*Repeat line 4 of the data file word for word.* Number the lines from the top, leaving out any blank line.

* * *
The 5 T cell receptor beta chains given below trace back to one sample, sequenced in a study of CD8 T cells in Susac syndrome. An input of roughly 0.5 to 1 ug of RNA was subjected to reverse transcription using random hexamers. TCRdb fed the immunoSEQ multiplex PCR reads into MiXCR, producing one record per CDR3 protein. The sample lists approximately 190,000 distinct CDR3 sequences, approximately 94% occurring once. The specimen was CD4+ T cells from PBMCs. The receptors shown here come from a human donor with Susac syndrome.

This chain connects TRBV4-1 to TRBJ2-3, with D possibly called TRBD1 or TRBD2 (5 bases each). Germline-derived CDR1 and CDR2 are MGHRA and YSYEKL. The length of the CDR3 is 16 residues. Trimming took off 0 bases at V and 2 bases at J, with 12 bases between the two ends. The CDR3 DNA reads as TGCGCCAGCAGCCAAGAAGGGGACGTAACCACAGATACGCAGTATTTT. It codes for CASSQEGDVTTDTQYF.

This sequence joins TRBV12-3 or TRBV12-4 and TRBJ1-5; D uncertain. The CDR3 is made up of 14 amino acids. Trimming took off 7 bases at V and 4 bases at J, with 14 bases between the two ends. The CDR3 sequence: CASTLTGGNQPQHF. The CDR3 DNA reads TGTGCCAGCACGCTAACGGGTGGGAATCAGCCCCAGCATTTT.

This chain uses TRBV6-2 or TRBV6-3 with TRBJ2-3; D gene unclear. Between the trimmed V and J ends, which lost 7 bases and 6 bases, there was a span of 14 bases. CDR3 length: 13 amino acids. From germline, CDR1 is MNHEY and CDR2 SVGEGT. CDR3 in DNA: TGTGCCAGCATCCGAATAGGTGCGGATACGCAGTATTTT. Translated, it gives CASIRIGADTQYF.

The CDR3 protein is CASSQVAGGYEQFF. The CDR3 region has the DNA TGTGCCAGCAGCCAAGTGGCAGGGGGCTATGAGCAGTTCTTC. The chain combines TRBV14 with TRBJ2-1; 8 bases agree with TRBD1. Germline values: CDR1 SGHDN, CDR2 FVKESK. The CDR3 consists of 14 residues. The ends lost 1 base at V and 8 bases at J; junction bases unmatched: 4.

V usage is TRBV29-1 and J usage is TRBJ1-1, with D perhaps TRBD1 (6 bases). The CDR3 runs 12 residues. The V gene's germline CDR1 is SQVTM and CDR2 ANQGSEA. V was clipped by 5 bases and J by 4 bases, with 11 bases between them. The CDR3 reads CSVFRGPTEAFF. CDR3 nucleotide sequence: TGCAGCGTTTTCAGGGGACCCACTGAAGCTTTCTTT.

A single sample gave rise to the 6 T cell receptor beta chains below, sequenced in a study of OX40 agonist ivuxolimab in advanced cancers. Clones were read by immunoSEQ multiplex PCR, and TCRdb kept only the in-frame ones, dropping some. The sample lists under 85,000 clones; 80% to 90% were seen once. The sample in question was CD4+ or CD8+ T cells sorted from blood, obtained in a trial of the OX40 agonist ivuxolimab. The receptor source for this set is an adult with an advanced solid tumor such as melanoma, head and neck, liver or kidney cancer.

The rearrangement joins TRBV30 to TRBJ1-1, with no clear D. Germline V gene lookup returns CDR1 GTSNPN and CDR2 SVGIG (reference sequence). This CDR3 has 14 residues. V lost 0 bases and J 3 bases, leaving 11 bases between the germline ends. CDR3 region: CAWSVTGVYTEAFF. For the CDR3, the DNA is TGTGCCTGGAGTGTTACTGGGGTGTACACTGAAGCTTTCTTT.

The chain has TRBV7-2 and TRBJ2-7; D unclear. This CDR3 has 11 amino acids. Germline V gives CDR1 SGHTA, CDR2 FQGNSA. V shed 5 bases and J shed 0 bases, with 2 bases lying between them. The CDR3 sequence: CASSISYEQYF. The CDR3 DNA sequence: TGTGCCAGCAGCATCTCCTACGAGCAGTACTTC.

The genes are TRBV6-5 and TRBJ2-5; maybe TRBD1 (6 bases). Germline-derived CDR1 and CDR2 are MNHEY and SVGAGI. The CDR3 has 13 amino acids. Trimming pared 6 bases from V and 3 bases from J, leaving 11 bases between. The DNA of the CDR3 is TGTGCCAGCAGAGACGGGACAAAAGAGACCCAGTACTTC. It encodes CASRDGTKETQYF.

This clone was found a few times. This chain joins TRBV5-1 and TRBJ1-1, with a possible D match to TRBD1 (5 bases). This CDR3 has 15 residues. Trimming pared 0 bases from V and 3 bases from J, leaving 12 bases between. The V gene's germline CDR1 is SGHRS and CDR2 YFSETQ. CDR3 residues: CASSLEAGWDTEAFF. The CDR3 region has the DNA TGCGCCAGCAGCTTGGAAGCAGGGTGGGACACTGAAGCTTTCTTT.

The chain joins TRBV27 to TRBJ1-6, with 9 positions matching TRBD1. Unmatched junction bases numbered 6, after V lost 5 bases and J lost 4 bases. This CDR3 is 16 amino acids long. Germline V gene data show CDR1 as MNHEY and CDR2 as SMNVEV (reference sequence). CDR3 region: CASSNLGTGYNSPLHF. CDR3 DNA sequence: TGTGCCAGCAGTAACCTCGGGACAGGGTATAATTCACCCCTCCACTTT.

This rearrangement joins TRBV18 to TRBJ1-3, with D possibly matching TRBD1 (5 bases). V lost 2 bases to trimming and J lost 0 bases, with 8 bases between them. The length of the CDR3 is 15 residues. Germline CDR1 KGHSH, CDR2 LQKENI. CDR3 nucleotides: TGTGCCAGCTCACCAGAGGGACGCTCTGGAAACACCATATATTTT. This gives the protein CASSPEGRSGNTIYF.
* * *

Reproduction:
This chain uses TRBV6-2 or TRBV6-3 with TRBJ2-3; D gene unclear. Between the trimmed V and J ends, which lost 7 bases and 6 bases, there was a span of 14 bases. CDR3 length: 13 amino acids. From germline, CDR1 is MNHEY and CDR2 SVGEGT. CDR3 in DNA: TGTGCCAGCATCCGAATAGGTGCGGATACGCAGTATTTT. Translated, it gives CASIRIGADTQYF.